2005: Jury

The international jury for Michelin Challenge DesignTM will have a challenge of their own when it gathers in Detroit July 12 and 13 to review a record number of worldwide vehicle design entries vying for display in the Michelin exhibit at the 2005 North American International Auto Show.

Michelin Challenge Design has enjoyed phenomenal growth since its inception in 2001, and this year is no exception. A record number of entries have been received, each representing the influence of German design, the theme of this year’s Challenge. A total of 162 entries from 50 countries were received –representing almost a 50-percent increase over last year.

“The momentum and enthusiastic support the Michelin Challenge Design program has received from the worldwide design community since its inception speaks volumes about the viability of the original concept,” said Tom Chubb, vice president of marketing, Michelin Automotive Industry Division. “Judging such a large and diverse group of entries presents a challenge, but it’s one I’m confident our distinguished jury is well-equipped to handle.”

Earlier this year, Michelin North America announced the names of its panel of professional transportation designers who will serve on the jury of one of the fastest growing design competitions in the world. The jury convenes in the Motor City next week to review vehicle designs received from individuals, companies and students.

This year’s international jury includes the following:

Dick Ruzzin, returns as the chairman of the Michelin Challenge Design jury. Now based in Detroit, Ruzzin was the design director for General Motors Europe before he retired in 1998. Ruzzin spent 36 years at GM participating in and directing the creative design development of many General Motors vehicles on five continents: North America, Europe, Asia, South America and Australia. Ruzzin has participated in numerous design projects and contributes to ID Magazine and cardesignnews.com.

Wolfgang-Dieter Appel, graduated as an engineer from Fachhochschule Regensburg in 1978 and immediately began working with the Audi Development Center. During his eight years in the Development Center he designed engines for the Golf GTI 1.8 and the Audi 80 GTE. In 1985, Appel moved to Audi Sport and worked on various projects including gearbox and drive train for the Sport Quattro Pikes Peak, Audi 200 rally and Audi 200 TransAm. In 1999, he was named the technical project leader for the development of the Audi R8R and R8. The Audi R8 has since become one of the most successful racecars in motorsports history dominating the American LeMans Series and winning the 24 Hours of Le Mans three consecutive years (2000-2002). He is currently the director of vehicle engineering at Audi Sport.

Ronald Ihrig, returns as a juror this year and is currently the German consultant for the 2005 Michelin Challenge Design. He is founder of Ihrig Design in Worfelden, Germany. Ihrig founded the company in 1984 to provide clients design consulting and evaluation. Clients have included 3M, abt, Adam Opel AG, Alldos Gmbh, Airline-Bohnen&Kern GmbH, Blaupunkt Bosch Group, Ista, Mitsubishi MRDE, Michael Conrad & Leo Burnett, Silverhaze, VIA International and VW- Votex. He began his design career in 1979 with GM-Adam Opel AG in Ruesselsheim, Germany. Ihrig earned an industrial design degree from the University of Applied Sciences in Darmstadt Germany and degrees in philosophy, German and politics from the Technical University of Darmstadt.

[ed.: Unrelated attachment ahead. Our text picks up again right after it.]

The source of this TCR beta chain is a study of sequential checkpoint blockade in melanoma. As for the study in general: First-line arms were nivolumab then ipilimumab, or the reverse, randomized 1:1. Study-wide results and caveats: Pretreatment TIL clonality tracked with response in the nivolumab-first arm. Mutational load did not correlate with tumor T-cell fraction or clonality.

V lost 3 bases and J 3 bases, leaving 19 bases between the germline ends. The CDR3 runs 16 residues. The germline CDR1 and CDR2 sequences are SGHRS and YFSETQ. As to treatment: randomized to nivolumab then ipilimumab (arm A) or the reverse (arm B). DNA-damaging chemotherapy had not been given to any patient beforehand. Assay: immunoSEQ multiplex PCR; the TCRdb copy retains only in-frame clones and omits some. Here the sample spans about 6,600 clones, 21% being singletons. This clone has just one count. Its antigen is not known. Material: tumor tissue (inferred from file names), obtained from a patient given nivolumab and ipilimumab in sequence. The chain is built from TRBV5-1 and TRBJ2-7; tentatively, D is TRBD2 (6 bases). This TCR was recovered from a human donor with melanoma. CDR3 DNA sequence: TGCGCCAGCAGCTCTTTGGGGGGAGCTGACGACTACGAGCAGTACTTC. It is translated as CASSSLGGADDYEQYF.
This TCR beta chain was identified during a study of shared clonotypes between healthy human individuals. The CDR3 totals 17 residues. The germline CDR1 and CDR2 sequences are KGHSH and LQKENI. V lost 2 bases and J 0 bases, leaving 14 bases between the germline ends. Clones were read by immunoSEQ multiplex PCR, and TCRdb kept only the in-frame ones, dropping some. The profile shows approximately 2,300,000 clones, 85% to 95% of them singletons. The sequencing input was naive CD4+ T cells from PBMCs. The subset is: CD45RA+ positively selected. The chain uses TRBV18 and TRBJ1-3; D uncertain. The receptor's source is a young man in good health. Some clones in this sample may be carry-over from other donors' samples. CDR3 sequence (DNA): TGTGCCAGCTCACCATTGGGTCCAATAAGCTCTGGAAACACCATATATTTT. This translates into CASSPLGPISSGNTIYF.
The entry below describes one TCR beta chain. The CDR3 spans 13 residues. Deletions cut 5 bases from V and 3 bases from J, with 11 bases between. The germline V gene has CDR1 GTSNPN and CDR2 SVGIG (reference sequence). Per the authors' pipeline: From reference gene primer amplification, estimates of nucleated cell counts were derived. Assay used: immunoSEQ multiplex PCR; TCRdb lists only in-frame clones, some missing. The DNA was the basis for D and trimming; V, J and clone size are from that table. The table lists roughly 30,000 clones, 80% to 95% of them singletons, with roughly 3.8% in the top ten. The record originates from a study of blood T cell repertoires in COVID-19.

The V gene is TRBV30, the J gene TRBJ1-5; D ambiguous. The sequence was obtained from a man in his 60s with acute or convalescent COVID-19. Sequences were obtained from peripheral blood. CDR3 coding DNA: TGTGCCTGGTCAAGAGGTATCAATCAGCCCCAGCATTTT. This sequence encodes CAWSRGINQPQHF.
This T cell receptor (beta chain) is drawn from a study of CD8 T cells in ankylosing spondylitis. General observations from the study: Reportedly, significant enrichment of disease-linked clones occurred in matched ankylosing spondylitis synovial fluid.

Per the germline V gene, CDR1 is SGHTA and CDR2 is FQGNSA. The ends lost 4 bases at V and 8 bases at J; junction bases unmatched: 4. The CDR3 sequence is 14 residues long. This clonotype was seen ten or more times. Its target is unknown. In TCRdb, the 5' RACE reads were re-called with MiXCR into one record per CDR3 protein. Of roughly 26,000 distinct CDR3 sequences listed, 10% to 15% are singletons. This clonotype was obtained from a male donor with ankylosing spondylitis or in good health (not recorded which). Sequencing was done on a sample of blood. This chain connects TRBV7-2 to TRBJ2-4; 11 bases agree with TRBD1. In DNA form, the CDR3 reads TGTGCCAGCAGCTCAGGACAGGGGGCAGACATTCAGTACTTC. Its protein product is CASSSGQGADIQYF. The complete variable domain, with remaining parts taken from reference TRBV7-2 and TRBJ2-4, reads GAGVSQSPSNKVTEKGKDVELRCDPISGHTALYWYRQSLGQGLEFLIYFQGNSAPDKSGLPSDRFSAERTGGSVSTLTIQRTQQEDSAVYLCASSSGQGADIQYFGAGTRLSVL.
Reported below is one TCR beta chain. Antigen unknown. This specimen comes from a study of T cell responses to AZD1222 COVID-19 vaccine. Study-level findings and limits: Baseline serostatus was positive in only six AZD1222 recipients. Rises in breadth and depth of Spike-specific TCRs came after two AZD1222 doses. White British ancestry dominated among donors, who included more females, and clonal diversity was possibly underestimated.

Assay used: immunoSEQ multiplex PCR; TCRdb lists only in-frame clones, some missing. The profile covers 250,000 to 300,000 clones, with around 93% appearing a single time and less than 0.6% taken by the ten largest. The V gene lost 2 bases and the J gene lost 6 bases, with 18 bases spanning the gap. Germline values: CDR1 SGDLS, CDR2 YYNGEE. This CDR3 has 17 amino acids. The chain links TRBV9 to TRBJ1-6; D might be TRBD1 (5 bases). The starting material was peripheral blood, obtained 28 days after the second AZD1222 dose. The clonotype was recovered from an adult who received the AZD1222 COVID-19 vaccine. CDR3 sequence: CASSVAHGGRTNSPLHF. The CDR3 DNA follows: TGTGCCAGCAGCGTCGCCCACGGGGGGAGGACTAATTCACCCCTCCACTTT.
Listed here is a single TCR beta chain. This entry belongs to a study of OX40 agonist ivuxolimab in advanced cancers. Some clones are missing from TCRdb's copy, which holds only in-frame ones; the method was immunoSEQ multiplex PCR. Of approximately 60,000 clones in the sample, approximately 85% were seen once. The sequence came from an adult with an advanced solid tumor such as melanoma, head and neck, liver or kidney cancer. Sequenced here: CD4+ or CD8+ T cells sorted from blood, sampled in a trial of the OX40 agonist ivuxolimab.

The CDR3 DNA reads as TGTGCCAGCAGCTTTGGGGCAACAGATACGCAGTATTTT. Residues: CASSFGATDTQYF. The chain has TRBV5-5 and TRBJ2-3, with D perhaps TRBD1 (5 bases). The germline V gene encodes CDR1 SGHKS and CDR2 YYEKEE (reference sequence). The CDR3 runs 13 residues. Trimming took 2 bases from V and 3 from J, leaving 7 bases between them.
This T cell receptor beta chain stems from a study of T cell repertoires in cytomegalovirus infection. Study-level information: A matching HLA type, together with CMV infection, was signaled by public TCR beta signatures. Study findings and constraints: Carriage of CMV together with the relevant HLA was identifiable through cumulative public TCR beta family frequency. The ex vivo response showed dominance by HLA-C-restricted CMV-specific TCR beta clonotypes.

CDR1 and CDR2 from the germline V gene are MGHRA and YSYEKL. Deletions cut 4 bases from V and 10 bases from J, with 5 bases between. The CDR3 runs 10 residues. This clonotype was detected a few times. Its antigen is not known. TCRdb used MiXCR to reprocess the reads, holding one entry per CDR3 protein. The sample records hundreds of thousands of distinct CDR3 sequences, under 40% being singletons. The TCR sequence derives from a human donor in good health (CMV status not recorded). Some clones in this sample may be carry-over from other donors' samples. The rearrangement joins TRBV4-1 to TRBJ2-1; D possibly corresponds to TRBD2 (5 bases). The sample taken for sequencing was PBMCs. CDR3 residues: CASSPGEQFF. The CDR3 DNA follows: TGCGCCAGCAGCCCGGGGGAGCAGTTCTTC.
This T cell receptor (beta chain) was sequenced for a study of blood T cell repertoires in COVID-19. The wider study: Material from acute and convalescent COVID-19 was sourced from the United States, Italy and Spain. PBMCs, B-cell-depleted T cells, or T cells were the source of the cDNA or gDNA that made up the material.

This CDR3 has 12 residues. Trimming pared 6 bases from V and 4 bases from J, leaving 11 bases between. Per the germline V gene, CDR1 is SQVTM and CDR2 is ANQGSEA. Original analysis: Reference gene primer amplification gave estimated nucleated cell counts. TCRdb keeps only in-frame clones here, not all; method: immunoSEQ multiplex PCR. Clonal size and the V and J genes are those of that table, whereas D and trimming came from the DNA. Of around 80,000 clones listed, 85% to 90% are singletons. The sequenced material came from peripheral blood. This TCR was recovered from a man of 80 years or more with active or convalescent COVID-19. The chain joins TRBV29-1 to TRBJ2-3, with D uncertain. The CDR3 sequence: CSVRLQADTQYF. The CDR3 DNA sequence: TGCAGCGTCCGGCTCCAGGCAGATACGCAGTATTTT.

Professor Harald Leschke, started working as a designer for Mercedes in 1978. In 1986, he was appointed as an assistant to Bruno Sacco’s new firm, Direktion Design. In 1987, he organized the founding of the first Mercedes-Benz Advanced Design Studio in Germany. As head of Mercedes-Benz Advanced Design and Corporate Design since 1993, he is now responsible for the worldwide Advanced Design Projects within the studios in Stuttgart, Los Angeles, Tokyo and Como. Furthermore, since 1994 he has developed several projects and workshops with the Industrial Design Department at the Beijing Academy of Arts, Tsinghua University.

Stewart Reed, a three-time juror for Michelin Challenge Design, founded Stewart Reed Design in Holland, Mich., in 1994 to consult with the automotive and consumer manufacturing industries. Reed has been active in design since graduating from the Art Center College of Design in Pasadena, Calif., in 1969. He began with Meyers Manx and designed and developed the Manx SR, considered one of the best-executed, road-worthy kit vehicles. Reed spent nine years at Chrysler Corporation’s advanced design department; six years as the chief designer of Toyota’s California advanced design studio; and eight years with Prince Corporation, now part of Johnson Controls. He has taught transportation design courses at the Art Center College of Design and completed numerous works for clients including Robert Lutz’s reintroduction of the Cunningham C7 in 2001, which Reed designed.

Gerhard Steinle, graduated as an industrial designer from the Fachhochschule fuer Gestaltung in Pforzheim, Germany in 1981, and immediately joined Daimler-Benz AG as exterior designer for Mercedes-Benz passenger cars and commercial vehicles. In 1988 he became the assistant to Bruno Sacco, senior vice president of Design at Daimler-Benz AG. There, Steinle established the first Mercedes-Benz design center outside the German headquarters in 1990. He held the position of president at Mercedes-Benz Advanced Design of North America until 1997. Steinle left Mercedes-Benz in 1997 to establish and become president of Prisma Design International, Inc. in Tustin, Calif. Prisma Design has created designs for many automotive and commercial vehicle manufacturers, ranging from both interior and exterior full vehicle and accessory design.